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Ted’s Fishing Report: Last Week of July, 2009

2009 July 23

It seems that most of this year’s trout fishing has been affected by inconsistent weather. This past week and the days ahead are no different, but rather than negatively affecting the fishing, our water temps are a few key degrees cooler, making for not only good fishing, but good for the fish, too.

Summer Trees on the Manistee

Summer Trees on the Manistee

The Upper Manistee is running about its normal height right now as it didn’t receive much rain and what did fall went right into the sandy soil. Tricos are a little fickle to find right now in the mornings. Look for warmer, sunnier mornings for the best hatches and fish responding.  Afternoons are spent either casting smaller streamers on cloudy days or terrestrial patterns on the surface. Cinnamon/rust colored ants have been fishing very well (Turk’s Power Ant) where as most other terrestrials vary from Chernobyl Ants to Grasshoppers. Rubber legs and foam have been working, but look for the fish to have a daily preference on size and color – mix it up. Other bugs include Isonychias, Lt. Cahills, Small Caddis, Yellow Sallies, BWOs and midges. Try fishing small Griffith’s Gnat or Renegades when you see rising fish, but no real emergence or spinner fall.

The Lower Manistee below Tippy Dam is running cooler than normal and this can be a great destination for those looking to do some trout fishing. Good caddis activity in the afternoons and technical midge dry fly fishing can get you into fish of all sizes. Wet flies and streamers fished both dead drift and/or twitched. Small Clouser Minnows have been working for both trout and smallmouth bass alike. Look for your better smallmouth fishing to happen when water temps increase a bit more.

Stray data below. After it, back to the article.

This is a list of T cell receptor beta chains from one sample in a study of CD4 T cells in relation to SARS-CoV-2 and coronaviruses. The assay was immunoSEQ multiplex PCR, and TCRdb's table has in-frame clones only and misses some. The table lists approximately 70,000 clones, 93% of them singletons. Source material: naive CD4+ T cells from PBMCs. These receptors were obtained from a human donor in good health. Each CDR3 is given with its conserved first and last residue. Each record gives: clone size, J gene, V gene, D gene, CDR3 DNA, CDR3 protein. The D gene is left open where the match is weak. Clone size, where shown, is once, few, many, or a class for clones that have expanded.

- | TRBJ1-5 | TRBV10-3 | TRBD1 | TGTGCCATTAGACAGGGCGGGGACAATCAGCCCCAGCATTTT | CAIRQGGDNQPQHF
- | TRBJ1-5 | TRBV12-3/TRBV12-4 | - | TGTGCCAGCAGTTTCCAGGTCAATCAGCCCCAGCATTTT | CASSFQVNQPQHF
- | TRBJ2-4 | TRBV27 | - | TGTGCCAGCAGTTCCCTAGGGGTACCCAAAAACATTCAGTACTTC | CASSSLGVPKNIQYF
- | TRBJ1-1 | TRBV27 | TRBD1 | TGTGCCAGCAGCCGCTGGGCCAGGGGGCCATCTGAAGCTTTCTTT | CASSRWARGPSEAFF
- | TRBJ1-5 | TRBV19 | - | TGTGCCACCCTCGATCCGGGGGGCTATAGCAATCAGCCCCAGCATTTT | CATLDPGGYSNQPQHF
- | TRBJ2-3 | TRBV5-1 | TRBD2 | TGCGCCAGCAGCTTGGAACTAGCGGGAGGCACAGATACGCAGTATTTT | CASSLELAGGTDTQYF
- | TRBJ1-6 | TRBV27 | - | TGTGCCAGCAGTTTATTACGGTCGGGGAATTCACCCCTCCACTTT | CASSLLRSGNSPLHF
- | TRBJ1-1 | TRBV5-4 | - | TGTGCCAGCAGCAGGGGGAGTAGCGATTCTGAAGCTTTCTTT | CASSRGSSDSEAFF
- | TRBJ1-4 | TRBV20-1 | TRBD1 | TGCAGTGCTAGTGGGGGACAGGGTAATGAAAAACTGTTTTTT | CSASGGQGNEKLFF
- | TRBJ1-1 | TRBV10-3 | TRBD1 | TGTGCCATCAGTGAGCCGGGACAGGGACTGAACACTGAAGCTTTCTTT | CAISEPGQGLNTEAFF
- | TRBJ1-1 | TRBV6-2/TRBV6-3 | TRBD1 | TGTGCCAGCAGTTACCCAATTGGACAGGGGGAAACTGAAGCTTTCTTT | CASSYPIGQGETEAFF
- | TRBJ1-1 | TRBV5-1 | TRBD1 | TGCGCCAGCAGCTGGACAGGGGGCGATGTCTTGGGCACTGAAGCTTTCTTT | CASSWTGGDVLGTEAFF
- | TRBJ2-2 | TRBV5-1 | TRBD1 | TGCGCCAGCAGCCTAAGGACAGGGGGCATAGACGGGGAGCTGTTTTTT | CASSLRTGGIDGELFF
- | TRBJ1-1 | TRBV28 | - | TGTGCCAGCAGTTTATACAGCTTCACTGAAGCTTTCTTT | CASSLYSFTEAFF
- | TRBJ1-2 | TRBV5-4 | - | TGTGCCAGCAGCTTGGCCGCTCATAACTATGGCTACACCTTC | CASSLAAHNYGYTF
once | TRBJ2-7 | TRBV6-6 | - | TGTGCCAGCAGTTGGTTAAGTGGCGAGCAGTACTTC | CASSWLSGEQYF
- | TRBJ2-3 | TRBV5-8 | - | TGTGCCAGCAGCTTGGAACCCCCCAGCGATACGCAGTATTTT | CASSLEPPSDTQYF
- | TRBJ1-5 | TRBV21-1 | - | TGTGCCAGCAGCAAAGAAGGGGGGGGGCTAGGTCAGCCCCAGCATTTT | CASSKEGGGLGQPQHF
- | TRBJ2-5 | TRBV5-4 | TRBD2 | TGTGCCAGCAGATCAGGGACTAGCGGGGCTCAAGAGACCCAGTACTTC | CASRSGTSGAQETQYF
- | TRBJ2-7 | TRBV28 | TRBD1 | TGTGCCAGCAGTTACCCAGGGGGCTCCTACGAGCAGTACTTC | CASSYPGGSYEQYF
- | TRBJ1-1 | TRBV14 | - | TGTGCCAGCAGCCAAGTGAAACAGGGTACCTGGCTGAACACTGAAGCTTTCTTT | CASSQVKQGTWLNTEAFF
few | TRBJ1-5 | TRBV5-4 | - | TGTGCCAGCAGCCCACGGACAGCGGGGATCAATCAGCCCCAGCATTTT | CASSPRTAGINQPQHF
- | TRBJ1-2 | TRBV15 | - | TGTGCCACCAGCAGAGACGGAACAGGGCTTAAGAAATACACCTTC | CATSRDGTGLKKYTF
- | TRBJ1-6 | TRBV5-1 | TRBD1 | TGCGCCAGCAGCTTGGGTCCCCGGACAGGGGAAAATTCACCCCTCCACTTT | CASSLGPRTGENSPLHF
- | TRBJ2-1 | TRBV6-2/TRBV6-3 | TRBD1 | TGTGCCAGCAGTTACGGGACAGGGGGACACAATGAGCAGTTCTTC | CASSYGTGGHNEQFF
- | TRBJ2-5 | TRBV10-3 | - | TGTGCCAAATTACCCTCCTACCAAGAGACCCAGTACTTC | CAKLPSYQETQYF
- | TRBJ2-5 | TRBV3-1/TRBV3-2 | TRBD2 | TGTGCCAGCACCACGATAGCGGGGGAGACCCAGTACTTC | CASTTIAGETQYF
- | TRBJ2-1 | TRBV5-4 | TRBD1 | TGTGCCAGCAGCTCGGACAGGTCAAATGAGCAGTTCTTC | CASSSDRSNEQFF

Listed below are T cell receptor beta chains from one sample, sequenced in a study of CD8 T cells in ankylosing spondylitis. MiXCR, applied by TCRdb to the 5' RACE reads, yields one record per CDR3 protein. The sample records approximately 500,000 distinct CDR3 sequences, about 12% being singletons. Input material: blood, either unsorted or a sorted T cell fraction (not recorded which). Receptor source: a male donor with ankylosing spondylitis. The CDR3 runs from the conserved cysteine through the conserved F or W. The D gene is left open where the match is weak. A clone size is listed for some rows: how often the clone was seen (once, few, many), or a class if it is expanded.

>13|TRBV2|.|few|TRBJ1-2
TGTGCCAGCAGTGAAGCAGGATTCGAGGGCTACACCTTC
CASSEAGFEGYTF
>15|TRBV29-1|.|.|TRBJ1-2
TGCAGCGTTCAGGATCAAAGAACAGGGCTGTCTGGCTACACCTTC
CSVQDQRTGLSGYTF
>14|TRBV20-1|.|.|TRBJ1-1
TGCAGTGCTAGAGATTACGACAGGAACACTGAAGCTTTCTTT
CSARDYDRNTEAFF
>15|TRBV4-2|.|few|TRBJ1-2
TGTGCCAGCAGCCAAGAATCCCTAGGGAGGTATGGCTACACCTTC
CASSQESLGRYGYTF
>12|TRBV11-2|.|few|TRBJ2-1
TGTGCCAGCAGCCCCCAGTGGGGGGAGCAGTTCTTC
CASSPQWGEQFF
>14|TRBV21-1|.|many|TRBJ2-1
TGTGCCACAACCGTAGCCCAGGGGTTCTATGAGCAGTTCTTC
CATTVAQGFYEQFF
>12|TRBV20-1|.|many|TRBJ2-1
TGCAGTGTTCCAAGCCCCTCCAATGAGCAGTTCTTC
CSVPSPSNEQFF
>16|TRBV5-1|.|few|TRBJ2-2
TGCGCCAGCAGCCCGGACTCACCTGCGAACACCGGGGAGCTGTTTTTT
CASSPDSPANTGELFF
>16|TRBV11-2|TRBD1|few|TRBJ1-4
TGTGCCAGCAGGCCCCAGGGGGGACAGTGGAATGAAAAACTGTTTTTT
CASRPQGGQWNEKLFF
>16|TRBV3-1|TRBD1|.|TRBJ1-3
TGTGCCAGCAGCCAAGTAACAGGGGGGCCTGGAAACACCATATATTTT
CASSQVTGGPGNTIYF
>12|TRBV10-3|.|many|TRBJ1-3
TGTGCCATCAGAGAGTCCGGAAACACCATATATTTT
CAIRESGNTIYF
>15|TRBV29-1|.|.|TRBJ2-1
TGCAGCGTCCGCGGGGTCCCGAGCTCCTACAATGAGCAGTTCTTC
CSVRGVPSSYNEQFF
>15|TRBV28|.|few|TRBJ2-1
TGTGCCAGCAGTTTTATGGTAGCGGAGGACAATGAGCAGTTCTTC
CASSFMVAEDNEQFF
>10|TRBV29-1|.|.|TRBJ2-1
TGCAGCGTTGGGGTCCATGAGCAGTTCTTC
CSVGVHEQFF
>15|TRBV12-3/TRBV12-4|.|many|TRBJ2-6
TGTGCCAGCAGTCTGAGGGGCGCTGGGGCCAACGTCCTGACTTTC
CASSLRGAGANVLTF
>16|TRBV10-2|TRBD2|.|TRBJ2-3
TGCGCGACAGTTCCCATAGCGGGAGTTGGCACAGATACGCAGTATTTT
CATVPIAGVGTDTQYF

The Boardman is almost all done with the Gray Drakes, but have a few in your box if you are out there in the evening. Caddis, Yellow Sallies and BWOs can be expected most days. Since this river has a nice mix of grass banks and overhanging trees, it can be a fantastic river for terrestrial fishing. Small hoppers, ants and beetles fished dead drift, twitched or even sunk can really provide some good fishing close to town.  Fishing a soft hackle in deep slots and riffles is also a proven technique on this river on a floating line with either a standard leader or a sinking leader.

The area’s lakes are still providing some good fishing especially with the darker, cloudy days. When/if the sun returns, look for mornings and evenings to be best and target structure (weed beds, docks, swim platforms and fallen trees). One can expect large and smallmouth bass and pike to play the game.

Ted Kraimer is a professional guide and fly tier, owner of Current Works Guide Service, and field editor for True|North|Trout. His fishing reports will continue to appear in T|N|T and on his website.

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